This video is also a pro­mo­tion piece for Anderson’s anti-Semitic film “March­ing to Zion.” The film, released in March 2015, refers to Judaism as the “syn­a­gogue of Satan” and claims that Jews are fol­low­ers of the Antichrist. He also asserts that Jews who deny that Jesus is the Mes­siah would lie about the Holo­caust. He argues, “Why would it sur­prise you that the peo­ple who deny the Christ, who deny that Jesus is the mes­siah, would lie to you about some­thing else?”

Ander­son warns that the “real Holo­caust” for the Jews will occur if they don’t accept Jesus as the Mes­siah. He says, “The real burnt offer­ing is going to be when all of these Jews that don’t believe in Jesus Christ go to hell for eter­nity. That’s the oven that they ought to be wor­ried about.”

At the end of the video, Ander­son rec­om­mends that his view­ers read a Holo­caust denial book writ­ten by Vic­tor Thorn, a writer for Amer­i­can Free Press, an anti-Semitic conspiracy-oriented news­pa­per. With this Holo­caust denial video, Ander­son demon­strates that he is increas­ingly embrac­ing anti-Semitic ideologies.

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May 28, 2015 1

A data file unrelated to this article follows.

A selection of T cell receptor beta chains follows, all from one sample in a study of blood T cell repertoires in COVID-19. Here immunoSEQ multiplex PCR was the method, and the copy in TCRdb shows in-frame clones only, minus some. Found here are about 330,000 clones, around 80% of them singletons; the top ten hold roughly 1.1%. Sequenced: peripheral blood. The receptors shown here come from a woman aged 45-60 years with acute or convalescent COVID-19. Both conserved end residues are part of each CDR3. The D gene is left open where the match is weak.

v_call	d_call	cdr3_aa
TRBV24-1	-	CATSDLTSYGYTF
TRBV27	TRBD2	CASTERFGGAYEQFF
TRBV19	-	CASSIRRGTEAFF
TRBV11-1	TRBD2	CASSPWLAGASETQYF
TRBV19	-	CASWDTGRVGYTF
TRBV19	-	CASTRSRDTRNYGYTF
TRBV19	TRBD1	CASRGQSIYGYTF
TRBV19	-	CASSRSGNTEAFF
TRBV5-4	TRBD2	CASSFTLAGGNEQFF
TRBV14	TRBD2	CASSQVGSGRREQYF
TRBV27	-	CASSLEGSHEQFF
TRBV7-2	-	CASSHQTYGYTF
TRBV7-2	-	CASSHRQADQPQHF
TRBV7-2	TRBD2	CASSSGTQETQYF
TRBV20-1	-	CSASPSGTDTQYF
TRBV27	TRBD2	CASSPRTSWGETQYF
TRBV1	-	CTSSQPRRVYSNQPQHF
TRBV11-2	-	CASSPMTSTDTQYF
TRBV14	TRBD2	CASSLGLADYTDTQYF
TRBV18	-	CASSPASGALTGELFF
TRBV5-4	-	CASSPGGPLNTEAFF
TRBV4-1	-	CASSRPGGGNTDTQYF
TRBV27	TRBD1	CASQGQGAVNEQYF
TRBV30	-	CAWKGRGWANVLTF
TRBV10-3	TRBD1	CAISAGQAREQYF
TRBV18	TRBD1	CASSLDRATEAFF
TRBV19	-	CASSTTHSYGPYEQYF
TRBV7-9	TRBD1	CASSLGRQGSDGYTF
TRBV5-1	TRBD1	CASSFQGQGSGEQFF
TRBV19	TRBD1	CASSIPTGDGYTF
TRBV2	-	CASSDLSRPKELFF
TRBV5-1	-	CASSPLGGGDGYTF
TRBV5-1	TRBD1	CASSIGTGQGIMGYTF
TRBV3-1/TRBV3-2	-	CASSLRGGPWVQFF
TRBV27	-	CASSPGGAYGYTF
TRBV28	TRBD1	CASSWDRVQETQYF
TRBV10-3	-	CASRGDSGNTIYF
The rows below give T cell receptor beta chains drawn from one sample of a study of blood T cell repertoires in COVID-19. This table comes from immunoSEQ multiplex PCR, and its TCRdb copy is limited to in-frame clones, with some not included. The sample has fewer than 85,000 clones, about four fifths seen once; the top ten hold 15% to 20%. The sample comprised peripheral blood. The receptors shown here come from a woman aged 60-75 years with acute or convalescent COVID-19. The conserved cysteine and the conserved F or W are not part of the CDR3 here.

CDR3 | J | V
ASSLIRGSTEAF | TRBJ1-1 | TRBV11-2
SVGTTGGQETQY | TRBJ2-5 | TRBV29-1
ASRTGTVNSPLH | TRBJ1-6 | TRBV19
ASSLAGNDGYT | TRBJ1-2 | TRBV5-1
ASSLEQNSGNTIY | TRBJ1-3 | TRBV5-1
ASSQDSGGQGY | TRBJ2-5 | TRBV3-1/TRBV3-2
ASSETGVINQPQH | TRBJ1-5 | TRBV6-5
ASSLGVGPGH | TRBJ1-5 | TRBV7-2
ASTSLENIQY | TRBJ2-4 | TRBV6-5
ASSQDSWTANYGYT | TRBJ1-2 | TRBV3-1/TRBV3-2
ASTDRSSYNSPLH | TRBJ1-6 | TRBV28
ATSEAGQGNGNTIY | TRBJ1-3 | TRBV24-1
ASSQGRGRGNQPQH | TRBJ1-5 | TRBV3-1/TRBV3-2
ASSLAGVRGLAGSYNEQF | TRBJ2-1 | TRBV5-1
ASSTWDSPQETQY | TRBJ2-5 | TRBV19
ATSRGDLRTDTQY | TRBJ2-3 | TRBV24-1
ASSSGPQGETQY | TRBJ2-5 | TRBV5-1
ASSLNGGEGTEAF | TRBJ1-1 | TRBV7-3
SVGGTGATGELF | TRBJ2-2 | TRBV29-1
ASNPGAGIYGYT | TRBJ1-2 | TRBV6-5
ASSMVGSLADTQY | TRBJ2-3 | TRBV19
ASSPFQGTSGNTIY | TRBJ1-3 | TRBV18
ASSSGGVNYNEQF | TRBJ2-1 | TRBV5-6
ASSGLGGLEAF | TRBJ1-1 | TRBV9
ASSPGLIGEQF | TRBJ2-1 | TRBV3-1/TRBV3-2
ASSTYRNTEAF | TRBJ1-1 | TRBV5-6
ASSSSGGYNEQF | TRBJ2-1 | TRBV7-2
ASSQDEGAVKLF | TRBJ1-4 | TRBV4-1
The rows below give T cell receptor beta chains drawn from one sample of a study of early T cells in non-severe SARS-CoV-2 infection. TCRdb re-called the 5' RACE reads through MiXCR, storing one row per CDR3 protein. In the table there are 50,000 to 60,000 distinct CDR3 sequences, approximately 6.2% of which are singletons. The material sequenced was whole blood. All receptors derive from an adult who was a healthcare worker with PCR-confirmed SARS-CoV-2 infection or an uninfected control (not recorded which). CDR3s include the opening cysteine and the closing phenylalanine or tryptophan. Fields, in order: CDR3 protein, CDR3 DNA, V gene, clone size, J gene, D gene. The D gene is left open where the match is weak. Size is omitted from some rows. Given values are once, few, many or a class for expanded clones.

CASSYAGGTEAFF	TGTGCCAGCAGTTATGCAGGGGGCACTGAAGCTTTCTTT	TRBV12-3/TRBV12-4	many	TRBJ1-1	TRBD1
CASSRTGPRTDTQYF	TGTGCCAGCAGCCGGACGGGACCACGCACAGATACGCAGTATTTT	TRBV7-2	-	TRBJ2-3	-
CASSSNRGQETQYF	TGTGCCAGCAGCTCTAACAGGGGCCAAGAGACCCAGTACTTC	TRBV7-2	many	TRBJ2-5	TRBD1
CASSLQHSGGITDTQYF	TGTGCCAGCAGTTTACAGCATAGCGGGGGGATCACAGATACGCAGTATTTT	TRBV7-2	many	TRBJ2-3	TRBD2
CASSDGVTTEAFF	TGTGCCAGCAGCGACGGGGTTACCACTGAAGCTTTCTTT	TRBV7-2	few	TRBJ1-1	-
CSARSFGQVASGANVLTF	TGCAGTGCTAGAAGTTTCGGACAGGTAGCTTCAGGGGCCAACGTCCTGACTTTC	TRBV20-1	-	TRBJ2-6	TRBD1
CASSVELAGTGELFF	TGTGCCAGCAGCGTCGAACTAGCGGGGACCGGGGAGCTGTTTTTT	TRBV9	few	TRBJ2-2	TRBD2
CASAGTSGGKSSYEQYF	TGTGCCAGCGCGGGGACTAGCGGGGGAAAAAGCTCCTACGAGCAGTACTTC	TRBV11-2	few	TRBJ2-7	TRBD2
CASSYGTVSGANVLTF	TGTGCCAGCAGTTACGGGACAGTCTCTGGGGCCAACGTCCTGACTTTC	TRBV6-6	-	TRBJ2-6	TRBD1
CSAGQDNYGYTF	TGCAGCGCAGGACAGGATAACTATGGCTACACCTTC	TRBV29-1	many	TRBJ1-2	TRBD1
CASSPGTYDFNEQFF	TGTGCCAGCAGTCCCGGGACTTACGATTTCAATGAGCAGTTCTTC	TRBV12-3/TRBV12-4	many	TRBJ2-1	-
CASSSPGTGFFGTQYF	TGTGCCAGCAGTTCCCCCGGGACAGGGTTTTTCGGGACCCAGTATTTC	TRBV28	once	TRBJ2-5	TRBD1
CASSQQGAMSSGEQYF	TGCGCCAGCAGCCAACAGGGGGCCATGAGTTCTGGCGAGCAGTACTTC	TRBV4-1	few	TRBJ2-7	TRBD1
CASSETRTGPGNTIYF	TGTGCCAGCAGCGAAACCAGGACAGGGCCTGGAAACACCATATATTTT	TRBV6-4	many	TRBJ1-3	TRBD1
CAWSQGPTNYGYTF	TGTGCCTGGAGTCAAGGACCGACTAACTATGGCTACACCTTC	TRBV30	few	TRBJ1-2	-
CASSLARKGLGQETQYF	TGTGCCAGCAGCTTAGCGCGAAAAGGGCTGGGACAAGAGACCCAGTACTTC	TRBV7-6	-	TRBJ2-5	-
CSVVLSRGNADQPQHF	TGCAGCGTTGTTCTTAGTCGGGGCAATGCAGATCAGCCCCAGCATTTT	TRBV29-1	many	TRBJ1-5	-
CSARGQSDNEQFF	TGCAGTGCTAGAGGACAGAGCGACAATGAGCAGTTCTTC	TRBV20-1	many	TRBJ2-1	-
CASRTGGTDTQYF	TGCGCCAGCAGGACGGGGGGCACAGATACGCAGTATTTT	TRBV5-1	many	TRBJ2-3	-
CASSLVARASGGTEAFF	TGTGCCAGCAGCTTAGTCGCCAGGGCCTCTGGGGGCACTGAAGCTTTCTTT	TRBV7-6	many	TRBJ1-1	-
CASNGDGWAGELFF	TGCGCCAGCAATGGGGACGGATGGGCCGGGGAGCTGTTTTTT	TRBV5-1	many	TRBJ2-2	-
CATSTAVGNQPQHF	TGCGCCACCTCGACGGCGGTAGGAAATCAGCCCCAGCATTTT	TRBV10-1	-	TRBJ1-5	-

ADL’s Terrorism Update Examines U.S. Residents Linked To Terror

isis-fightersThe newest edi­tion of Ter­ror­ism Update, ADL’s newslet­ter pro­vid­ing news and analy­sis on inter­na­tional ter­ror­ist orga­ni­za­tions and their fol­low­ers in the U.S., is now available.

The fea­ture arti­cle details the 40 U.S. cit­i­zens and res­i­dents who have been linked to ter­ror­ism moti­vated by Islamic extrem­ism in 2015 includ­ing recent arrests in Cal­i­for­nia, Texas and Geor­gia and pro­vides infor­ma­tion on their demo­graph­ics and goals.

The newslet­ter includes a pro­file on Mohamed Abdu­lahi Has­san, a Min­nesota man who joined Al Shabaab, the Al Qaeda affil­i­ate in Soma­lia, and who may have inspired as many as 11 peo­ple liv­ing in the U.S., includ­ing the Gar­land shoot­ers and sev­eral Amer­i­cans who attempted to join the Islamic State of Iraq and Syria (ISIS).

This edi­tion also includes infor­ma­tion on mul­ti­ple ISIS-related arrests, women engaged in Islamic extrem­ism, hack­ing activ­ity by the ISIS cyber-unit, the declas­si­fied Osama bin Laden memos, pro­pa­ganda videos by ISIS and Al Shabaab, and the death of Al Qaeda spokesman Adam Gadahn.

To sub­scribe to ADL’s Ter­ror­ism Update newslet­ter, click on the below image:

terrorism-update-icon